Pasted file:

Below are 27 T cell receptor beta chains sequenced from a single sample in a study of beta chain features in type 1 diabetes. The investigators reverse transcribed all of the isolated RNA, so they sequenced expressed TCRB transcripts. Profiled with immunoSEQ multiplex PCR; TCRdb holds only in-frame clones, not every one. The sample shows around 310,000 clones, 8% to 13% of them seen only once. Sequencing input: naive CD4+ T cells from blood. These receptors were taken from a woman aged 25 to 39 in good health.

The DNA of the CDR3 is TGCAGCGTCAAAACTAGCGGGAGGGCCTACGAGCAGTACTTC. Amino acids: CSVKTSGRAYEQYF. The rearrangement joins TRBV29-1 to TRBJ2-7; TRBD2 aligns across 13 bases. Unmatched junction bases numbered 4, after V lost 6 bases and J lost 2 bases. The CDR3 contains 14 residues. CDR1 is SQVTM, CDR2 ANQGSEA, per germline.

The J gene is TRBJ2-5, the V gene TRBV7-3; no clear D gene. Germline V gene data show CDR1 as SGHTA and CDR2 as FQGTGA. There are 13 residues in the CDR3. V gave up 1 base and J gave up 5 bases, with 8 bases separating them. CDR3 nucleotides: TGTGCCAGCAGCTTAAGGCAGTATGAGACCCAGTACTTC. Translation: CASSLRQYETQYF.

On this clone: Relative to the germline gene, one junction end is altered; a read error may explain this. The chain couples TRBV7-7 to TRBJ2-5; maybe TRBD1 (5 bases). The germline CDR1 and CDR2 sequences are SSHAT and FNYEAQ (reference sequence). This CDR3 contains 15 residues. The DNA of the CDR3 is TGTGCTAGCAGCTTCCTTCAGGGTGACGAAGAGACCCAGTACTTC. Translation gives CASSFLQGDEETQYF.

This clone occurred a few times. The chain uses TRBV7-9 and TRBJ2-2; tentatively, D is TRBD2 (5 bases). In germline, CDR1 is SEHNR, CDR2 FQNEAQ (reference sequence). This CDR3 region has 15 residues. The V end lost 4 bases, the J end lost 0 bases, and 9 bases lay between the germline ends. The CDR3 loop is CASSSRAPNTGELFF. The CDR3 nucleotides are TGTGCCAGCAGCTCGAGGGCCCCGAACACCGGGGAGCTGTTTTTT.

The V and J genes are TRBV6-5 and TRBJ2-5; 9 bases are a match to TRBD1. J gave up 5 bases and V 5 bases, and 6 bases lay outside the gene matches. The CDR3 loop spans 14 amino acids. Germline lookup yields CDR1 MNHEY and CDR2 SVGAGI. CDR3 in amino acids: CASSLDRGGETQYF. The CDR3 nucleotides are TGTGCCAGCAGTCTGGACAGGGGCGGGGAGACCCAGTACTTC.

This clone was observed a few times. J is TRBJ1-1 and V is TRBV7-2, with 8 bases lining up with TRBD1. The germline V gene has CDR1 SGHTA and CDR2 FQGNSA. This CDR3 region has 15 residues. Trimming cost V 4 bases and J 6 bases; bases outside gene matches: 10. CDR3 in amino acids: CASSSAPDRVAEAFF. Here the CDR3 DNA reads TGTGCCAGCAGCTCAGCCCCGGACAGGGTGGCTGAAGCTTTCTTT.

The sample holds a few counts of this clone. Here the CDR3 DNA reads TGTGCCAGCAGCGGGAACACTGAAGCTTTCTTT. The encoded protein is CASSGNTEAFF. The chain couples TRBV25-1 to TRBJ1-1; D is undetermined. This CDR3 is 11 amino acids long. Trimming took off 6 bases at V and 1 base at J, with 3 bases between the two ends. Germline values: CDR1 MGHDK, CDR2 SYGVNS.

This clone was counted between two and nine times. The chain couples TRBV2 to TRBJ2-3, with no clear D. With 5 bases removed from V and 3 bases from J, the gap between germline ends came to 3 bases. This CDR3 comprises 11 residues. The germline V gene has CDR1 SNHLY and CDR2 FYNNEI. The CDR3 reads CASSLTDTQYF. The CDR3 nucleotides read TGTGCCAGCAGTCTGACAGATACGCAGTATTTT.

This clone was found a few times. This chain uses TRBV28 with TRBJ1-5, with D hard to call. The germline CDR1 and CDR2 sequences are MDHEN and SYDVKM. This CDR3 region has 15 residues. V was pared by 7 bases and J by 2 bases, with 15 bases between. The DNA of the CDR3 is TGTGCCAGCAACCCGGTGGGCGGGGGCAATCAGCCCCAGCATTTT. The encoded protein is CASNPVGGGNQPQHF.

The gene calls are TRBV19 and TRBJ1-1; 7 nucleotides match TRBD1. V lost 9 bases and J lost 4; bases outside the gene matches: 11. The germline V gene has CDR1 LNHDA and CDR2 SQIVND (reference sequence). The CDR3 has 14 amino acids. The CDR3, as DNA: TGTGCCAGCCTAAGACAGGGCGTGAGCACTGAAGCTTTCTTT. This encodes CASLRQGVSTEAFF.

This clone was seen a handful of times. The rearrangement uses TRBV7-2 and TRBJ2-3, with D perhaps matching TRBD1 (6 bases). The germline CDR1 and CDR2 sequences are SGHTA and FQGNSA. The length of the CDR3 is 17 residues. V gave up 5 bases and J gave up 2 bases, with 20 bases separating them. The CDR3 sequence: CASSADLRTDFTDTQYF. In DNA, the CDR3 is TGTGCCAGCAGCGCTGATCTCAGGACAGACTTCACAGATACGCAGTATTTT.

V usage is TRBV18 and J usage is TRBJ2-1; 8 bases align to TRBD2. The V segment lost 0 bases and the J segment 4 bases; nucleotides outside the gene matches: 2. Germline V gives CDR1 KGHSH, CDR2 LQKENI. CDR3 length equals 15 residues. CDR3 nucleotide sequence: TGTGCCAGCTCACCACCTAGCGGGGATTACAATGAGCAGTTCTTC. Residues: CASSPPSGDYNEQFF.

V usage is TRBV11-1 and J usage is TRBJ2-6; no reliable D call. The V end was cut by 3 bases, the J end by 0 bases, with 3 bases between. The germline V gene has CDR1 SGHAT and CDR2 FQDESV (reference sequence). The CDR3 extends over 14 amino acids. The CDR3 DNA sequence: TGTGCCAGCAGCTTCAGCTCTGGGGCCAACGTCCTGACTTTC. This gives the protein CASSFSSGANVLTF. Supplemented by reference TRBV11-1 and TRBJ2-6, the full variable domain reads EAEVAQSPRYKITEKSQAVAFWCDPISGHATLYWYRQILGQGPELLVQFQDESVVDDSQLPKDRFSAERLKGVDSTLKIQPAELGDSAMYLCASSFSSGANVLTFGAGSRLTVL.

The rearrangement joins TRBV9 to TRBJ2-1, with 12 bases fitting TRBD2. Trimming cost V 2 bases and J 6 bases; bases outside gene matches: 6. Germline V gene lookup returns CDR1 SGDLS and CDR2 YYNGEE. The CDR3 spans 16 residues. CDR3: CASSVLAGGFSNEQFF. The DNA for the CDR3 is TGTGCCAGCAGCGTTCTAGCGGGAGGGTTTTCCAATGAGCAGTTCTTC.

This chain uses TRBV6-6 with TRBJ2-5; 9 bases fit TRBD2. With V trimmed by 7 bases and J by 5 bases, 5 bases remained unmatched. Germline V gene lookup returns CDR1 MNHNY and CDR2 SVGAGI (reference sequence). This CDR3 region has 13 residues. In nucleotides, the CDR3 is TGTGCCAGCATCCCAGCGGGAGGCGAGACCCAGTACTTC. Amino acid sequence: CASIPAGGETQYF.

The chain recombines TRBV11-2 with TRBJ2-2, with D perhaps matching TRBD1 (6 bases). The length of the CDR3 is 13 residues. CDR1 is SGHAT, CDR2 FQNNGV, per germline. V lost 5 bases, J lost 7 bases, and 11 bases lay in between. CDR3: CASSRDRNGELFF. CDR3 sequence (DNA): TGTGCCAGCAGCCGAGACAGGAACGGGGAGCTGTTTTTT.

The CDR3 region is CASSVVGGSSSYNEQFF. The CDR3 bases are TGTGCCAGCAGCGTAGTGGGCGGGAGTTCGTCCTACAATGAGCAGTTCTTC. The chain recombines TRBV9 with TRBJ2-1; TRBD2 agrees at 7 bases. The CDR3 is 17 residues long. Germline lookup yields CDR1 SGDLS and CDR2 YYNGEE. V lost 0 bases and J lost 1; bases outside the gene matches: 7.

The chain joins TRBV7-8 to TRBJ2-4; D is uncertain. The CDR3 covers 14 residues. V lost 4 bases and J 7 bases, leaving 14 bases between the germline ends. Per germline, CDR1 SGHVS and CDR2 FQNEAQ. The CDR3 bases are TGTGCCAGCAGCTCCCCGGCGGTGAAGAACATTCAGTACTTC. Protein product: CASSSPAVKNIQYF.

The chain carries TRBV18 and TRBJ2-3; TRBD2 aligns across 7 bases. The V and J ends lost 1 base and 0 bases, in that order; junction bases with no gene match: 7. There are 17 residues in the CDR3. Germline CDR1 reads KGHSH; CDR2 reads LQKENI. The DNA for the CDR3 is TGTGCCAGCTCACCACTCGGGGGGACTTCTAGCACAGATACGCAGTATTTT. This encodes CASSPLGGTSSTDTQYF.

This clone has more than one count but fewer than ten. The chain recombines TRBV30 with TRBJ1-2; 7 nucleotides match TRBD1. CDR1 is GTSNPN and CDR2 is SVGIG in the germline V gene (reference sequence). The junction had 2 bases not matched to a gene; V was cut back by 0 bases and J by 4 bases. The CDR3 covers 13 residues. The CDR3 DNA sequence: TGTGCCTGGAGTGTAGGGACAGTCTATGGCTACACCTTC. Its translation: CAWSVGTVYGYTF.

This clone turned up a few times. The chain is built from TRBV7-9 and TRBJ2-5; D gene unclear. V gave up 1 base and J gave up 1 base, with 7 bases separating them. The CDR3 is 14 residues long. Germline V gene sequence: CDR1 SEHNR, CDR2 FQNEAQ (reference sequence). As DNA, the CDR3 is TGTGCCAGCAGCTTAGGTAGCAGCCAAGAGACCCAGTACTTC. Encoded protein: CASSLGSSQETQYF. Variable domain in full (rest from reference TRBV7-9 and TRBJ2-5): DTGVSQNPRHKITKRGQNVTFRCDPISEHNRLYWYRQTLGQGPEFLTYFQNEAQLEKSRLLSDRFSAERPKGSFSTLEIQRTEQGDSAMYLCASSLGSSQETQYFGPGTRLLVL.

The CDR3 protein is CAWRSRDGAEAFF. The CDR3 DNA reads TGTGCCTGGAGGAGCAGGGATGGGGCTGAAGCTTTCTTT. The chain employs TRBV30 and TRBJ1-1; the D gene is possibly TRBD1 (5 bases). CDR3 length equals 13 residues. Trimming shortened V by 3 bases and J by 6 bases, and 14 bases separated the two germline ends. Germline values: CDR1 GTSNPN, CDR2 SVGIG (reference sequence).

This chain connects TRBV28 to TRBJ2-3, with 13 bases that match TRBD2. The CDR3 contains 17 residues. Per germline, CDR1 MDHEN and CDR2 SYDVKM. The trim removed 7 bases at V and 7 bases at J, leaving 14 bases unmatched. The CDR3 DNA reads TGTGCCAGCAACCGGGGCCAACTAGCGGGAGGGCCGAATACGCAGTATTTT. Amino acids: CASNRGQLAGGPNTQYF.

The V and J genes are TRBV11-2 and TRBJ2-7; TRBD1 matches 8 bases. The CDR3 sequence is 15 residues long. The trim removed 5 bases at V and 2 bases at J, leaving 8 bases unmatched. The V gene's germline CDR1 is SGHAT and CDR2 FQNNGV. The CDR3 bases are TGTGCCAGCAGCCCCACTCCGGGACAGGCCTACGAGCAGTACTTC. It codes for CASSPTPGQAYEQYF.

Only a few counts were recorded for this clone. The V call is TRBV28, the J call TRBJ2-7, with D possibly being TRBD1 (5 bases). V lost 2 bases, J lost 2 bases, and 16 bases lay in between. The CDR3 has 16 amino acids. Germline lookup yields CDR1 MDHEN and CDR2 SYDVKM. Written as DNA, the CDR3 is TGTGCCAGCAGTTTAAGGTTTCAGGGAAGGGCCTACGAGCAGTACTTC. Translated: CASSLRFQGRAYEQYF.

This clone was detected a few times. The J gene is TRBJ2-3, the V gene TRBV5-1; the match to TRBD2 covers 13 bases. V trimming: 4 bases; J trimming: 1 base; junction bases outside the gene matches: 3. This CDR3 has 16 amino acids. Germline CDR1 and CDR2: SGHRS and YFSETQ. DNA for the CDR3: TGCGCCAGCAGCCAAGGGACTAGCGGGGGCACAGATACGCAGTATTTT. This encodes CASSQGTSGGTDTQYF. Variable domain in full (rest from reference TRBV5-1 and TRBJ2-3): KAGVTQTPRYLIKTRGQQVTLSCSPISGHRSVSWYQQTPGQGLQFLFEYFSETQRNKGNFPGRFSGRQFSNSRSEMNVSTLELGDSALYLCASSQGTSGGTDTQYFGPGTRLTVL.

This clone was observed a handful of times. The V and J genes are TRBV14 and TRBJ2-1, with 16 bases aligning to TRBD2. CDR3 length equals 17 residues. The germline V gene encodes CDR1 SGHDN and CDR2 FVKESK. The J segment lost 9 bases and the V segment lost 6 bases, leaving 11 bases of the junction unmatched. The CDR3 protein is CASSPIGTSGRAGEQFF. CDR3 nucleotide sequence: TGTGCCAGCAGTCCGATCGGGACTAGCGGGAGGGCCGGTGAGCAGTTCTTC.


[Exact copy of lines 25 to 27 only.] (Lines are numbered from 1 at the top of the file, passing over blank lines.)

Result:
The V and J genes are TRBV11-2 and TRBJ2-7; TRBD1 matches 8 bases. The CDR3 sequence is 15 residues long. The trim removed 5 bases at V and 2 bases at J, leaving 8 bases unmatched. The V gene's germline CDR1 is SGHAT and CDR2 FQNNGV. The CDR3 bases are TGTGCCAGCAGCCCCACTCCGGGACAGGCCTACGAGCAGTACTTC. It codes for CASSPTPGQAYEQYF.

Only a few counts were recorded for this clone. The V call is TRBV28, the J call TRBJ2-7, with D possibly being TRBD1 (5 bases). V lost 2 bases, J lost 2 bases, and 16 bases lay in between. The CDR3 has 16 amino acids. Germline lookup yields CDR1 MDHEN and CDR2 SYDVKM. Written as DNA, the CDR3 is TGTGCCAGCAGTTTAAGGTTTCAGGGAAGGGCCTACGAGCAGTACTTC. Translated: CASSLRFQGRAYEQYF.

This clone was detected a few times. The J gene is TRBJ2-3, the V gene TRBV5-1; the match to TRBD2 covers 13 bases. V trimming: 4 bases; J trimming: 1 base; junction bases outside the gene matches: 3. This CDR3 has 16 amino acids. Germline CDR1 and CDR2: SGHRS and YFSETQ. DNA for the CDR3: TGCGCCAGCAGCCAAGGGACTAGCGGGGGCACAGATACGCAGTATTTT. This encodes CASSQGTSGGTDTQYF. Variable domain in full (rest from reference TRBV5-1 and TRBJ2-3): KAGVTQTPRYLIKTRGQQVTLSCSPISGHRSVSWYQQTPGQGLQFLFEYFSETQRNKGNFPGRFSGRQFSNSRSEMNVSTLELGDSALYLCASSQGTSGGTDTQYFGPGTRLTVL.